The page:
Visiting the dentist can be a big ordeal for some patients, which can generate strong emotions. Experiencing discomfort, having anxiety about a procedure, or becoming upset about a billing error are all situations where a patient may become difficult during their visit.
We’ve all experienced conflict with another individual at some point in our lives. Conflict is never easy, but it’s especially difficult when it happens at work.
As a dental professional, how do you act accordingly in these situations when you’re forced to suppress any combative traits that may arise because your job depends on it?
Take a look at these five tips to help deal with a difficult patient in the best, most professional way possible.
- Keep Your Composure
As a dental professional, you have a job to do and that’s to provide quality care to every patient. Even if a patient is being difficult, their care should never be compromised. Remember that you’re in control of your emotions and that you must remain professional no matter how frustrating the patient may be.
Most patients just want to be heard, so listening to them is already half the battle won. Pay close attention to words they emphasize and their body language. Nod when appropriate and make eye contact with them while they vent — this lets them know you’re actively listening and care about what they have to say.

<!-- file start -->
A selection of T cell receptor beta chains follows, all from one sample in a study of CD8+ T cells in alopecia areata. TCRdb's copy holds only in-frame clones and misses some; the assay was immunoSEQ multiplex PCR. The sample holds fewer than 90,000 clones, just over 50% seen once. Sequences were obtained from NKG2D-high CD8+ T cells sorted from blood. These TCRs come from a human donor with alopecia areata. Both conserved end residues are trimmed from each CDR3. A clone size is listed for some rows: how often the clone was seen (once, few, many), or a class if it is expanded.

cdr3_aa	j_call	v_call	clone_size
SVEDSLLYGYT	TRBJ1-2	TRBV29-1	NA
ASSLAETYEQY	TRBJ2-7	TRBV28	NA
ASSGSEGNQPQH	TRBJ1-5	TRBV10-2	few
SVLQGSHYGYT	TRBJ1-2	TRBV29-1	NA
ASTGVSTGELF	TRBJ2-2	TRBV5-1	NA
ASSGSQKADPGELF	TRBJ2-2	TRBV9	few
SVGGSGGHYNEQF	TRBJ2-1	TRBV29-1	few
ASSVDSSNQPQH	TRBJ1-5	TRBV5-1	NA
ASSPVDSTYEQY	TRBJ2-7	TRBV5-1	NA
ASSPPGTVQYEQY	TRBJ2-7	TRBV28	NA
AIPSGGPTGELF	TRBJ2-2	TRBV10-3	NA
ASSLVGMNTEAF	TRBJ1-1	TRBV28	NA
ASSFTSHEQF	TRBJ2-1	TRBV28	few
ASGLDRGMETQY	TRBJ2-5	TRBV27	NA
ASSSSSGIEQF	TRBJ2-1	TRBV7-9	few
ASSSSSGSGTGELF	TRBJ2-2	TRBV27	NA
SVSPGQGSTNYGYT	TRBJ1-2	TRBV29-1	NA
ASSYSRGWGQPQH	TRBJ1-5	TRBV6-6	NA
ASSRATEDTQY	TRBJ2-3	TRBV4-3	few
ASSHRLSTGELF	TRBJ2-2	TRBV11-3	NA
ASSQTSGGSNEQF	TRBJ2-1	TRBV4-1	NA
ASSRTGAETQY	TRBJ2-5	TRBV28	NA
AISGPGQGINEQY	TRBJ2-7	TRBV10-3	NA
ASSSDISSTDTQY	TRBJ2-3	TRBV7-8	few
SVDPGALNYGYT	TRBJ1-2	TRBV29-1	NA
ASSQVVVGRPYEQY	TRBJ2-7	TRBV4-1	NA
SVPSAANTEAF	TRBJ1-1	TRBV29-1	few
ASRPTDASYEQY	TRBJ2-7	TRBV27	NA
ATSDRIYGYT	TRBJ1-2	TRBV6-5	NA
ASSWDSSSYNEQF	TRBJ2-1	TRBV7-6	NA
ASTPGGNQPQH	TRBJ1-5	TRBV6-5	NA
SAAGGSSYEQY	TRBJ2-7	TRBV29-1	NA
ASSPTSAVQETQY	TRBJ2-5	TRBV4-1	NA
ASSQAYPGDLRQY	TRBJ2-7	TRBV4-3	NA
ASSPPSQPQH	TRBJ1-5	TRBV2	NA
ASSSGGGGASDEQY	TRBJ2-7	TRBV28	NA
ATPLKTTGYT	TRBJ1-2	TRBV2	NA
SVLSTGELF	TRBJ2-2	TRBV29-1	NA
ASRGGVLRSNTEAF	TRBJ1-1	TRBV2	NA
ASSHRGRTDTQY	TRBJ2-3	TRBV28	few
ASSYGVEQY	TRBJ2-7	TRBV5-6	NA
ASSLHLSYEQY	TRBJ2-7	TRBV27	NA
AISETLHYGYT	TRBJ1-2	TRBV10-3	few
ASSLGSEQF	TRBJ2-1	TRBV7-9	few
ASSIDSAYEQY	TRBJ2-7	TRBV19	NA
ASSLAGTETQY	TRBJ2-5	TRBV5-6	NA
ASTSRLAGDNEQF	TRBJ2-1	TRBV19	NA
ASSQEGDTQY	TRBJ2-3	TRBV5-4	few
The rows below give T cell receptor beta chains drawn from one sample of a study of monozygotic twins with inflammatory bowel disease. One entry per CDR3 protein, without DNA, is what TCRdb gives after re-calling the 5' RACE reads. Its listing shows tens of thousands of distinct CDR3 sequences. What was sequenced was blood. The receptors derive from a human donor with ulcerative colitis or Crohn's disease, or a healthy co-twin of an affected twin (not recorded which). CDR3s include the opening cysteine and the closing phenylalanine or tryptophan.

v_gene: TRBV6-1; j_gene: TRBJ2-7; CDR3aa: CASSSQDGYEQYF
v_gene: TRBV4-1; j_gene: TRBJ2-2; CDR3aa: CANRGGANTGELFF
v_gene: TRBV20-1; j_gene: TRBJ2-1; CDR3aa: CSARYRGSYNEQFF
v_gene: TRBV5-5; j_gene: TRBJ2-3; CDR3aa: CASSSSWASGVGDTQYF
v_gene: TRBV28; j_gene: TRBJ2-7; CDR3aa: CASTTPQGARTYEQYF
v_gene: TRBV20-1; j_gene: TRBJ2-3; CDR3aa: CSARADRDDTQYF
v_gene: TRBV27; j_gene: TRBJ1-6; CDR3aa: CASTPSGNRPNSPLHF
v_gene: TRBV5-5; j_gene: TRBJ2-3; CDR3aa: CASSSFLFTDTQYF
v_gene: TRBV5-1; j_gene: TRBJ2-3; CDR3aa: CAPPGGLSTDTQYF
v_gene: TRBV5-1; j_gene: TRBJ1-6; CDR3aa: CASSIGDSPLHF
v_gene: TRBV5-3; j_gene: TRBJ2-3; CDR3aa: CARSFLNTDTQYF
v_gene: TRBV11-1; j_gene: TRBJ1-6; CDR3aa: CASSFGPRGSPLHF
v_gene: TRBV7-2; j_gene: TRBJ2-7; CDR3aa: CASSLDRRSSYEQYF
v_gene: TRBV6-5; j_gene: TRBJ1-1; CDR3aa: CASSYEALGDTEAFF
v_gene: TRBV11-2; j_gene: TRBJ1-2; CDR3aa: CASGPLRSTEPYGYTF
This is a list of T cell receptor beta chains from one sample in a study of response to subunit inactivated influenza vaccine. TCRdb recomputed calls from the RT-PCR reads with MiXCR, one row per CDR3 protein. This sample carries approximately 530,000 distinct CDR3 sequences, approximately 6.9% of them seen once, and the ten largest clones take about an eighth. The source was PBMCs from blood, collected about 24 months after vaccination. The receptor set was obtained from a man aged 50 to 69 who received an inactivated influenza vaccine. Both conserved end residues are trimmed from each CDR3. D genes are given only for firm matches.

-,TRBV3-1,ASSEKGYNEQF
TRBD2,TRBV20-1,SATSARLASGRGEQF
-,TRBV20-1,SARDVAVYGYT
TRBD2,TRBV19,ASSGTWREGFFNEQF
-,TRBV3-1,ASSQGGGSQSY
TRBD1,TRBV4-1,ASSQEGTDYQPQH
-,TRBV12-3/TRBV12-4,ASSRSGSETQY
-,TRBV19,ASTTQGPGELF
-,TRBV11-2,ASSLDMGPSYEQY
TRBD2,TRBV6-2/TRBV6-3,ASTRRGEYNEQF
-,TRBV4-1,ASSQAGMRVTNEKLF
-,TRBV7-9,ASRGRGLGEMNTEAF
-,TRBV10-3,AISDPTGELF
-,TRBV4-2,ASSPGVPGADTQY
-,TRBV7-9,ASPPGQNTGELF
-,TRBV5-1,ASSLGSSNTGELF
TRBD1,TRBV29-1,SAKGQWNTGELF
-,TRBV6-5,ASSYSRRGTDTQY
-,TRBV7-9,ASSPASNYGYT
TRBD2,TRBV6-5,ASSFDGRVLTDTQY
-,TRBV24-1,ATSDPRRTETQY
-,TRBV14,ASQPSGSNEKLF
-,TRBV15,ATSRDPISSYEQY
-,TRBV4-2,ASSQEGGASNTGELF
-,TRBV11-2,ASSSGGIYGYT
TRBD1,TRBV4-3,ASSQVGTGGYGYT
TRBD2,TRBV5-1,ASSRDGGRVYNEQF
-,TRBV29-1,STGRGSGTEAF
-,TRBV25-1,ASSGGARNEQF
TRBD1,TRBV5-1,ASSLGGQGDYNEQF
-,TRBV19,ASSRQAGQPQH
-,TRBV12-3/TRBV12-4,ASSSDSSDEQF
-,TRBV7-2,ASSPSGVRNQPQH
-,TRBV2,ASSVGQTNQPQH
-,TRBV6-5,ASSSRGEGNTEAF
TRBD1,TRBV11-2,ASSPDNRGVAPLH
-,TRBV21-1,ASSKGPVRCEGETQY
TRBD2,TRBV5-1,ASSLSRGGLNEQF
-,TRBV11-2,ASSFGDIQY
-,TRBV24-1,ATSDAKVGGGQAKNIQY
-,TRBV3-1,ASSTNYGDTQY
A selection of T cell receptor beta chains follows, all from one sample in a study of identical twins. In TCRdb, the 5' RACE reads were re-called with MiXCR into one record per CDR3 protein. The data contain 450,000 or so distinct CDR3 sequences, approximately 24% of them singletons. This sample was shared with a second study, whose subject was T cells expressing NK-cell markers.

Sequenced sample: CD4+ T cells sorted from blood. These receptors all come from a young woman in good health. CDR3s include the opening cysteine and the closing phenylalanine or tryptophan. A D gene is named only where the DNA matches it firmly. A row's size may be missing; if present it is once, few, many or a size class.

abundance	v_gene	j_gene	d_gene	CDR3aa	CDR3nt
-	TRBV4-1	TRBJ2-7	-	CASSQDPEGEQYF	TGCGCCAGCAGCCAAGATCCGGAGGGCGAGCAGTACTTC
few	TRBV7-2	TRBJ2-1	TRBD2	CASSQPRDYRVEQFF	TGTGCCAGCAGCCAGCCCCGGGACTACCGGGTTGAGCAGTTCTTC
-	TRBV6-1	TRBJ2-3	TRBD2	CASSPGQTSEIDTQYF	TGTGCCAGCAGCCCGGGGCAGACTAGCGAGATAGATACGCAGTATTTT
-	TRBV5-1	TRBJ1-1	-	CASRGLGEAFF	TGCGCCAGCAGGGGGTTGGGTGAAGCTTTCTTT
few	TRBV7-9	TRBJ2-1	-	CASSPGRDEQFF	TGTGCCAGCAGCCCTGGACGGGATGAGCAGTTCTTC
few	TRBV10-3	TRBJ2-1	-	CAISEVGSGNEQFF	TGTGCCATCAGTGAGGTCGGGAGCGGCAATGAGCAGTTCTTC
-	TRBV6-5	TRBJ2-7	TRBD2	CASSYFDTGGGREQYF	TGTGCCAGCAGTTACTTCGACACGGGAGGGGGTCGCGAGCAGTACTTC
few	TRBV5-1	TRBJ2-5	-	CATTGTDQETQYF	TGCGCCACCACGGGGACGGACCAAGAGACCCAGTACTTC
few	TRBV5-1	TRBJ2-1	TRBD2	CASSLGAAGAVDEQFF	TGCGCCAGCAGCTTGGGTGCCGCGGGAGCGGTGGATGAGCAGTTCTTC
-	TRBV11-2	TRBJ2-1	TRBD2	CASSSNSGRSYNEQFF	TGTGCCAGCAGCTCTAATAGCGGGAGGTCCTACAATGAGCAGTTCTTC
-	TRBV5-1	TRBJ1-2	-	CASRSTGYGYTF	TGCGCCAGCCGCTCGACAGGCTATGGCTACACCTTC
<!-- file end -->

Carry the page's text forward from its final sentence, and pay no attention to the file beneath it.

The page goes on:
- Be Empathetic
It is crucial to understand why your patient is upset in the first place. You may not agree with their views, but showing empathy allows you to connect with them on a deeper level while working through the problem-solving process.
- Use the Word “Can”
Upset patients don’t want to hear the word can’t. Instead, try using the word can to show them you’re trying to fix the situation. For example, if a patient is upset about a billing misunderstanding, it is best to reassure them of the things you can do for them such as reviewing their benefits with them for clarity.
- Don’t Dwell
Try not to dwell on the situation by taking it too personally. Deal with the matter at hand and move forward with the rest of your day. After all, your next patient deserves the best you that you can be.